By now you’ve probably read Asylum Films’ open letter to Leo Burnett London, in which the production company accuses the agency of “reshooting” a job that Asylum had already completed for them. An excerpt:
[The newer spot] is essentially our piece of work reshot and redone with a bigger budget. Not only the concept, but lighting, the feel and shot selection are almost identical.
At no point were we consulted on this or even told about it happening as a courtesy, and certainly not asked about our ability to create this new version. We feel hugely aggrieved by the situation. It is hard for smaller companies to make the transition into doing work with bigger agencies, but we feel we have the experience and showreel to do so.
Leo Burnett London responded on their blog, citing “misinformation”:
We came up with the idea and the long, and highly-detailed, script for an ‘internal’ film to be played at the annual gala dinner held by Ronald McDonald House Charities. Obviously, there was a very small budget given that it was only going to be watched by a few hundred people. This meant we could only approach production companies at the cheaper end of the spectrum. Asylum’s Ben Falk did a great job for us. As a consequence, our RMHC client took the decision to invest a larger production budget to re-make the film with higher production values so that it could be aired on public media (cinema, if you’re interested). The higher production budget meant that the creative team could now interest production companies beyond the cheaper end of the spectrum.
Ouch. Leo Burnett London is basically saying that Asylum did such a good job (for the money) that they justified the client spending more money and going with a more expensive (read: higher end) production company.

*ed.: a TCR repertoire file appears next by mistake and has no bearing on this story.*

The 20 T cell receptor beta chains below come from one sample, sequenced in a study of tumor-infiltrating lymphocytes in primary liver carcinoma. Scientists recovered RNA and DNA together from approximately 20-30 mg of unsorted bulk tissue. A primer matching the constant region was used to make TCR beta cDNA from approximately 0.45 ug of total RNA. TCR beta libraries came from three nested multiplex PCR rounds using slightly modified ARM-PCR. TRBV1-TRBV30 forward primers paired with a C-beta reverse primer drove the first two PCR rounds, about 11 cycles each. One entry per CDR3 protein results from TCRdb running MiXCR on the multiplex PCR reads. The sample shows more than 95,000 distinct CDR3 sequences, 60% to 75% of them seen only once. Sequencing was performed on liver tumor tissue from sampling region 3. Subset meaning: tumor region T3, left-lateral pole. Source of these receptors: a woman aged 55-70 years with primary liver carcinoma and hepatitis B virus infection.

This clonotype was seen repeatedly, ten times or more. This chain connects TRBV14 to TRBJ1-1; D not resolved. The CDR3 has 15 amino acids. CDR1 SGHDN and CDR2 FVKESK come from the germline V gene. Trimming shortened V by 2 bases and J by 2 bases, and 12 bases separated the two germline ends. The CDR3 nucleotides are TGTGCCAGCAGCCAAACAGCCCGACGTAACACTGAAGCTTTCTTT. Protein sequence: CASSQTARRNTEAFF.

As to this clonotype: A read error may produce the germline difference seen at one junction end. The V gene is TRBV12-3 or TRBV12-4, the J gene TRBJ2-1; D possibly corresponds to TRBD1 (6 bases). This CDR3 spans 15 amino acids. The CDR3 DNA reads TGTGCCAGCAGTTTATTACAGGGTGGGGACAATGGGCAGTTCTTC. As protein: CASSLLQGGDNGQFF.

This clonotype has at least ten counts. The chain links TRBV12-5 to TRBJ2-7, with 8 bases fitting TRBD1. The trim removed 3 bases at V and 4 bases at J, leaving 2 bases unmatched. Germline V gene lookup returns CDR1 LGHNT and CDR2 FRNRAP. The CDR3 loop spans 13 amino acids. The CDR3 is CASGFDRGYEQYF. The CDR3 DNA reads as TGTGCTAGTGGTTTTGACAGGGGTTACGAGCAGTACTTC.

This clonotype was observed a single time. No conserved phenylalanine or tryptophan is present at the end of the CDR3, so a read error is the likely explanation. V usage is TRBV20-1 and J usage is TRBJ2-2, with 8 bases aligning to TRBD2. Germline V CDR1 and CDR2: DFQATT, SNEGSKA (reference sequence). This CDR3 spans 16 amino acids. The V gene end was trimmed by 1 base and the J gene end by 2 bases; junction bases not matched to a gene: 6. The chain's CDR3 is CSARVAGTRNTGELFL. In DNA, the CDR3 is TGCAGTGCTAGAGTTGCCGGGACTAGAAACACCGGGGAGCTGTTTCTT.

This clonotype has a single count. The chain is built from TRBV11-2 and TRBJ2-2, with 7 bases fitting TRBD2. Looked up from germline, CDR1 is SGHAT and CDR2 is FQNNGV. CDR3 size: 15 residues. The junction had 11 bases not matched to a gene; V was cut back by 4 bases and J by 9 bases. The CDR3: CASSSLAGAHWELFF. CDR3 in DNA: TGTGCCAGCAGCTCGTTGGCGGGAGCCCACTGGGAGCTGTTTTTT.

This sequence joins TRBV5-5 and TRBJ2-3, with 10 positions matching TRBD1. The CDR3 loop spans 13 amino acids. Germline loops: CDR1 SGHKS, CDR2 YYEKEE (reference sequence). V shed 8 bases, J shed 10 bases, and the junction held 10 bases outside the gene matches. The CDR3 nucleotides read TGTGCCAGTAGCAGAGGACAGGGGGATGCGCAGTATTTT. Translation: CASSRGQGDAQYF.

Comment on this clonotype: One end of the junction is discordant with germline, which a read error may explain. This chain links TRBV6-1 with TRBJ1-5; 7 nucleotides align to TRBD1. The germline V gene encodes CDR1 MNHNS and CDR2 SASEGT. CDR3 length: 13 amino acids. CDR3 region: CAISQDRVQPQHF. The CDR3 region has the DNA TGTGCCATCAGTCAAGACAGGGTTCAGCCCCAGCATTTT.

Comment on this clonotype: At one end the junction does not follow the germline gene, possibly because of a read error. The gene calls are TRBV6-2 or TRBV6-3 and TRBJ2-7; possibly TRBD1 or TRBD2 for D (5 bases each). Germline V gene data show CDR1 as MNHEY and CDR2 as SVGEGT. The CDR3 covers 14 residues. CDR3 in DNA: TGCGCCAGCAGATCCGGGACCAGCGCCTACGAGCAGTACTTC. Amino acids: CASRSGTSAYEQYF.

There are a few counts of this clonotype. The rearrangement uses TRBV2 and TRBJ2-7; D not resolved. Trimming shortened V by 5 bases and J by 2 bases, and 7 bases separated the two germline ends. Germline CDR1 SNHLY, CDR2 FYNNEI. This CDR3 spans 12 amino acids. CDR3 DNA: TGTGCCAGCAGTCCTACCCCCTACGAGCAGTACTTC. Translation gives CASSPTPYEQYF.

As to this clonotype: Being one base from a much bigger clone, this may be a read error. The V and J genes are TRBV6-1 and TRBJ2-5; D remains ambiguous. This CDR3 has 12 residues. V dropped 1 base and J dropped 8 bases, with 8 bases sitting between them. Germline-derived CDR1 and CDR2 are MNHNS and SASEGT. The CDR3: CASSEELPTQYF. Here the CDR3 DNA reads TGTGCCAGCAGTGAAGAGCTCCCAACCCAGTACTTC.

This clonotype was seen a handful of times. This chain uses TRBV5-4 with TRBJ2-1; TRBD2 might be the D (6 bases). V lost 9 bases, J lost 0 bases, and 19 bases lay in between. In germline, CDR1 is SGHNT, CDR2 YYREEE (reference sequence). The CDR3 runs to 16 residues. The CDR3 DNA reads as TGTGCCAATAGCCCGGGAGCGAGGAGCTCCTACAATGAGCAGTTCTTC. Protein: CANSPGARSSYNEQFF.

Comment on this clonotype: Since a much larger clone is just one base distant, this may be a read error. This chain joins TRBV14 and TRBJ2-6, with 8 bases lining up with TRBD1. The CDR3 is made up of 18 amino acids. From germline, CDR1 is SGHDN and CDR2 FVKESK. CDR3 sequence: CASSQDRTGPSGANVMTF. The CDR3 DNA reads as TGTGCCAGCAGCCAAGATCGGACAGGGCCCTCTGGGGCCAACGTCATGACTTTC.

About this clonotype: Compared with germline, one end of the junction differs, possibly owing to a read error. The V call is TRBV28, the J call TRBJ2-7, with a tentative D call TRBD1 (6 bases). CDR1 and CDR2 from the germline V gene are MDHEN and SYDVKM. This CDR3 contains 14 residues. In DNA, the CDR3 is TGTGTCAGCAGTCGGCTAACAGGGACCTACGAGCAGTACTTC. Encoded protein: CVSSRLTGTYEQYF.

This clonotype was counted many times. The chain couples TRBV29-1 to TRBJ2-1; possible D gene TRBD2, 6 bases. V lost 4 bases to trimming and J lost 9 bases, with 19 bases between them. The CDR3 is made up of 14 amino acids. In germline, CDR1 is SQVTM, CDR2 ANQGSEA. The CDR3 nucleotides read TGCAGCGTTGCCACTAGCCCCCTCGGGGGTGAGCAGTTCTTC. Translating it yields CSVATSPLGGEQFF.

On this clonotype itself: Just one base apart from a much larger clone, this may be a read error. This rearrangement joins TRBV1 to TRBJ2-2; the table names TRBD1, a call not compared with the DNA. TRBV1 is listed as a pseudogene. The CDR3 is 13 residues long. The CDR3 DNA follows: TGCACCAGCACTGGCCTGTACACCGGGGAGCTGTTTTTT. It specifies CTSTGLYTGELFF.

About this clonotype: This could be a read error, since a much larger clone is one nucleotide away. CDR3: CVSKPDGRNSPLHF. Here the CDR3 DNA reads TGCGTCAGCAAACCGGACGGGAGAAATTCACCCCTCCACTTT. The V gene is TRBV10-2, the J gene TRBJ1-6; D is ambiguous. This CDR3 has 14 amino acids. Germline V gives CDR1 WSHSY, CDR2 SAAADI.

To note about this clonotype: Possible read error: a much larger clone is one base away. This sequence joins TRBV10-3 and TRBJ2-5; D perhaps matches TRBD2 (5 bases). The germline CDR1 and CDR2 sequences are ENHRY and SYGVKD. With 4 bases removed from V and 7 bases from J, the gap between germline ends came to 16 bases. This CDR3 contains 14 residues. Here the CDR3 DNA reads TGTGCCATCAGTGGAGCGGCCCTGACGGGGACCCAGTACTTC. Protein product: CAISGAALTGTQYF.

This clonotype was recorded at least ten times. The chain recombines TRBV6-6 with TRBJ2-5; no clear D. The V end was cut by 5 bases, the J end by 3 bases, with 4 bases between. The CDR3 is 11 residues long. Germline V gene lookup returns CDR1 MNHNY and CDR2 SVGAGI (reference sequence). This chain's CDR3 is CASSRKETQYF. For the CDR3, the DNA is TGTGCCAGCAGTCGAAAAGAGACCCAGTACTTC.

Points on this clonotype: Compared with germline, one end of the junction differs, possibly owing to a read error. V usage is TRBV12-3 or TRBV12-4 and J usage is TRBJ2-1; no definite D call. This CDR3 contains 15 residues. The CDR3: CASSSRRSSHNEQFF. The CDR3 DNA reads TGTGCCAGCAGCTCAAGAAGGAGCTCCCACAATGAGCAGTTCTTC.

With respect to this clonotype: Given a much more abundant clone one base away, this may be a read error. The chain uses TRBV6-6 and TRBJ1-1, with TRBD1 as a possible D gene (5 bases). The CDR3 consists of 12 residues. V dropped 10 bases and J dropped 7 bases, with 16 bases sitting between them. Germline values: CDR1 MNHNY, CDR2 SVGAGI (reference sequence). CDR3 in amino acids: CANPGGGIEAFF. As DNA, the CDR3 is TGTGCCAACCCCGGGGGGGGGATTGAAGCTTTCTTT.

Of course, the whole reason that Asylum knocked themselves out on the project (presumably losing money on it) was so they could get repeat business and be Leo Burnett’s go-to prodco for bigger and better projects.
From one perspective, you could argue that Asylum misjudged the opportunity. They saw it as an entry point to bigger budget work, when it fact it was only a one-off gig. They rolled the dice and lost. Them’s the breaks.
From another angle, you could argue that while Leo Burnett London wrote the script, Asylum was responsible for the look of the project, and the right thing to do would have been to at least give them a shot at the bigger budget version. Of course, as LBL points out on their blog, they own the entire concept and both of its executions. Asylum’s hurt doesn’t come from business contracts, though; it comes from what they feel are ethical obligations.
And there’s the rub: Agencies are often justified — from a purely business point-of-view — in doing what they did with Asylum. But when they carry out their actions with impunity, they can come across as bullies.
The agency/vendor relationship is a strange one. Agencies have the ultimate power, insofar as they write the checks and manage the client. Yet vendors have power, too: the power of creation. Many agencies have attempted to cobble together in-house prodcos and studios, and nearly all of them have failed. It’s harder than it looks to run a studio, especially from within a massive corporation owned by an even larger holding company with thousands of shareholders.
So vendors are needed by agencies and vice versa. The difference? There are, in the eyes of agencies, countless vendors to choose from. They’re interchangeable. Expendable, even. That’s as true at “cheaper end of the spectrum” as it is at the expensive end.
The price for Asylum’s protest is yet to be determined, but you can be sure Leo Burnett London won’t suffer much from it.
What do you think?
There’s much, much more to be said on this general topic. What’s your take?